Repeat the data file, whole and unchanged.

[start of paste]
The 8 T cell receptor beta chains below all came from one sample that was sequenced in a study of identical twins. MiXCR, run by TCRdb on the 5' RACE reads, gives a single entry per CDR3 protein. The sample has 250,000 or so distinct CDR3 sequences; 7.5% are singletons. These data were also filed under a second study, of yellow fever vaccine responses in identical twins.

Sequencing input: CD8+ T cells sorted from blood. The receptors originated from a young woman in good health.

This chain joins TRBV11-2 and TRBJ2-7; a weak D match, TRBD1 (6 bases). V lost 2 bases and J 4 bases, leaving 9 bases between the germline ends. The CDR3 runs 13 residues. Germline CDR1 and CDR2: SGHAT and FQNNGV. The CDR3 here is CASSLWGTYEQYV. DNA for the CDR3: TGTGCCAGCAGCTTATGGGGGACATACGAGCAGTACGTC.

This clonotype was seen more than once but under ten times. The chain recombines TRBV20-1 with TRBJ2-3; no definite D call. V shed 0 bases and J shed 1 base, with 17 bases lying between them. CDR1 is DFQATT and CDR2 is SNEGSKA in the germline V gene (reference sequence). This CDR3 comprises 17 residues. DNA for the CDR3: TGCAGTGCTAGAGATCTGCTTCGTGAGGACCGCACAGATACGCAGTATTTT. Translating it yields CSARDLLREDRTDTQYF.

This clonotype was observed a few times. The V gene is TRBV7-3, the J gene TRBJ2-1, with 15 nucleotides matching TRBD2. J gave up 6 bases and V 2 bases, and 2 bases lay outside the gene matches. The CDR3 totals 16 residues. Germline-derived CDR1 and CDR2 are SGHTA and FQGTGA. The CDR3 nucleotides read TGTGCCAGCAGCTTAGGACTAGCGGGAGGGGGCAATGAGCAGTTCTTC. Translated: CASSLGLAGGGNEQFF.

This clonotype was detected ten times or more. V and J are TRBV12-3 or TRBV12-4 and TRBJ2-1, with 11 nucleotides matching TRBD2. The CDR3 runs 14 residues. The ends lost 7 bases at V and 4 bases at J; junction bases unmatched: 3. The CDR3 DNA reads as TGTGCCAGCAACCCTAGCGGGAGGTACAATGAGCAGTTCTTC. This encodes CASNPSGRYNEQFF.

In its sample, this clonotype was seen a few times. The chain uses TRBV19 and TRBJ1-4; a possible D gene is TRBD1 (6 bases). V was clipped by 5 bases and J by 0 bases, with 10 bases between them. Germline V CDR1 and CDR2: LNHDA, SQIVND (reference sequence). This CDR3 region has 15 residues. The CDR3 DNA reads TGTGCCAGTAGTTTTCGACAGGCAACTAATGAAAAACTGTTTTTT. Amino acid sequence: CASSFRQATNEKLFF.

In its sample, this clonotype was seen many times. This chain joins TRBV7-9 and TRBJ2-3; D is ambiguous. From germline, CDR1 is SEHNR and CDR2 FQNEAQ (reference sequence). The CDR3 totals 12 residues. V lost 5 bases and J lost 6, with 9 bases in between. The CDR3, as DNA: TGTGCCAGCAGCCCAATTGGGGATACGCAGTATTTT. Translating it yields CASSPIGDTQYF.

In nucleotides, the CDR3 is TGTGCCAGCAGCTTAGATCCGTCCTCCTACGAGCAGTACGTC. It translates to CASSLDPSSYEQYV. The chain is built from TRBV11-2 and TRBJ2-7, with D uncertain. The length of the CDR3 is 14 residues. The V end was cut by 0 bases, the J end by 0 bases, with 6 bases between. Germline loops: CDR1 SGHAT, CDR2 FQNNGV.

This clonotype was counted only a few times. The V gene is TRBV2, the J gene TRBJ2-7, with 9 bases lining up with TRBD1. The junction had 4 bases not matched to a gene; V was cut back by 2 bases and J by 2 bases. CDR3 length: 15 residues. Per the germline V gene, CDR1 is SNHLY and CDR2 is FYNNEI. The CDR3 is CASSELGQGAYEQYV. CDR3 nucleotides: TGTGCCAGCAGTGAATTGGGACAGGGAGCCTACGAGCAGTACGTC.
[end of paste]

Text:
The 8 T cell receptor beta chains below all came from one sample that was sequenced in a study of identical twins. MiXCR, run by TCRdb on the 5' RACE reads, gives a single entry per CDR3 protein. The sample has 250,000 or so distinct CDR3 sequences; 7.5% are singletons. These data were also filed under a second study, of yellow fever vaccine responses in identical twins.

Sequencing input: CD8+ T cells sorted from blood. The receptors originated from a young woman in good health.

This chain joins TRBV11-2 and TRBJ2-7; a weak D match, TRBD1 (6 bases). V lost 2 bases and J 4 bases, leaving 9 bases between the germline ends. The CDR3 runs 13 residues. Germline CDR1 and CDR2: SGHAT and FQNNGV. The CDR3 here is CASSLWGTYEQYV. DNA for the CDR3: TGTGCCAGCAGCTTATGGGGGACATACGAGCAGTACGTC.

This clonotype was seen more than once but under ten times. The chain recombines TRBV20-1 with TRBJ2-3; no definite D call. V shed 0 bases and J shed 1 base, with 17 bases lying between them. CDR1 is DFQATT and CDR2 is SNEGSKA in the germline V gene (reference sequence). This CDR3 comprises 17 residues. DNA for the CDR3: TGCAGTGCTAGAGATCTGCTTCGTGAGGACCGCACAGATACGCAGTATTTT. Translating it yields CSARDLLREDRTDTQYF.

This clonotype was observed a few times. The V gene is TRBV7-3, the J gene TRBJ2-1, with 15 nucleotides matching TRBD2. J gave up 6 bases and V 2 bases, and 2 bases lay outside the gene matches. The CDR3 totals 16 residues. Germline-derived CDR1 and CDR2 are SGHTA and FQGTGA. The CDR3 nucleotides read TGTGCCAGCAGCTTAGGACTAGCGGGAGGGGGCAATGAGCAGTTCTTC. Translated: CASSLGLAGGGNEQFF.

This clonotype was detected ten times or more. V and J are TRBV12-3 or TRBV12-4 and TRBJ2-1, with 11 nucleotides matching TRBD2. The CDR3 runs 14 residues. The ends lost 7 bases at V and 4 bases at J; junction bases unmatched: 3. The CDR3 DNA reads as TGTGCCAGCAACCCTAGCGGGAGGTACAATGAGCAGTTCTTC. This encodes CASNPSGRYNEQFF.

In its sample, this clonotype was seen a few times. The chain uses TRBV19 and TRBJ1-4; a possible D gene is TRBD1 (6 bases). V was clipped by 5 bases and J by 0 bases, with 10 bases between them. Germline V CDR1 and CDR2: LNHDA, SQIVND (reference sequence). This CDR3 region has 15 residues. The CDR3 DNA reads TGTGCCAGTAGTTTTCGACAGGCAACTAATGAAAAACTGTTTTTT. Amino acid sequence: CASSFRQATNEKLFF.

In its sample, this clonotype was seen many times. This chain joins TRBV7-9 and TRBJ2-3; D is ambiguous. From germline, CDR1 is SEHNR and CDR2 FQNEAQ (reference sequence). The CDR3 totals 12 residues. V lost 5 bases and J lost 6, with 9 bases in between. The CDR3, as DNA: TGTGCCAGCAGCCCAATTGGGGATACGCAGTATTTT. Translating it yields CASSPIGDTQYF.

In nucleotides, the CDR3 is TGTGCCAGCAGCTTAGATCCGTCCTCCTACGAGCAGTACGTC. It translates to CASSLDPSSYEQYV. The chain is built from TRBV11-2 and TRBJ2-7, with D uncertain. The length of the CDR3 is 14 residues. The V end was cut by 0 bases, the J end by 0 bases, with 6 bases between. Germline loops: CDR1 SGHAT, CDR2 FQNNGV.

This clonotype was counted only a few times. The V gene is TRBV2, the J gene TRBJ2-7, with 9 bases lining up with TRBD1. The junction had 4 bases not matched to a gene; V was cut back by 2 bases and J by 2 bases. CDR3 length: 15 residues. Per the germline V gene, CDR1 is SNHLY and CDR2 is FYNNEI. The CDR3 is CASSELGQGAYEQYV. CDR3 nucleotides: TGTGCCAGCAGTGAATTGGGACAGGGAGCCTACGAGCAGTACGTC.